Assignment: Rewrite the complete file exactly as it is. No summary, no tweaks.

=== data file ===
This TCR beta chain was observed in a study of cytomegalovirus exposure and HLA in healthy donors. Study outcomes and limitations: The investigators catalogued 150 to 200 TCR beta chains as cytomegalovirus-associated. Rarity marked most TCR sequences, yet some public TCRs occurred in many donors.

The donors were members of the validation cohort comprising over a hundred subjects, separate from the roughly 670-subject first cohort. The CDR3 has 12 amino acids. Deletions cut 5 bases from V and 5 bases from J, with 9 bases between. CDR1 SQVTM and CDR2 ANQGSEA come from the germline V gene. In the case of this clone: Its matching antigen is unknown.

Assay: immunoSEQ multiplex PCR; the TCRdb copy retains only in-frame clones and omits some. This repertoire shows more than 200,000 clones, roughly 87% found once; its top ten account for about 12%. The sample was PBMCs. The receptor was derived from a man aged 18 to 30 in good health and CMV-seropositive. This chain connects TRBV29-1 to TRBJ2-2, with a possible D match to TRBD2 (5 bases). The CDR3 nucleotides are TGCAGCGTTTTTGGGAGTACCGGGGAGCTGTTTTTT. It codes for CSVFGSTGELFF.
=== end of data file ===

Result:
This TCR beta chain was observed in a study of cytomegalovirus exposure and HLA in healthy donors. Study outcomes and limitations: The investigators catalogued 150 to 200 TCR beta chains as cytomegalovirus-associated. Rarity marked most TCR sequences, yet some public TCRs occurred in many donors.

The donors were members of the validation cohort comprising over a hundred subjects, separate from the roughly 670-subject first cohort. The CDR3 has 12 amino acids. Deletions cut 5 bases from V and 5 bases from J, with 9 bases between. CDR1 SQVTM and CDR2 ANQGSEA come from the germline V gene. In the case of this clone: Its matching antigen is unknown.

Assay: immunoSEQ multiplex PCR; the TCRdb copy retains only in-frame clones and omits some. This repertoire shows more than 200,000 clones, roughly 87% found once; its top ten account for about 12%. The sample was PBMCs. The receptor was derived from a man aged 18 to 30 in good health and CMV-seropositive. This chain connects TRBV29-1 to TRBJ2-2, with a possible D match to TRBD2 (5 bases). The CDR3 nucleotides are TGCAGCGTTTTTGGGAGTACCGGGGAGCTGTTTTTT. It codes for CSVFGSTGELFF.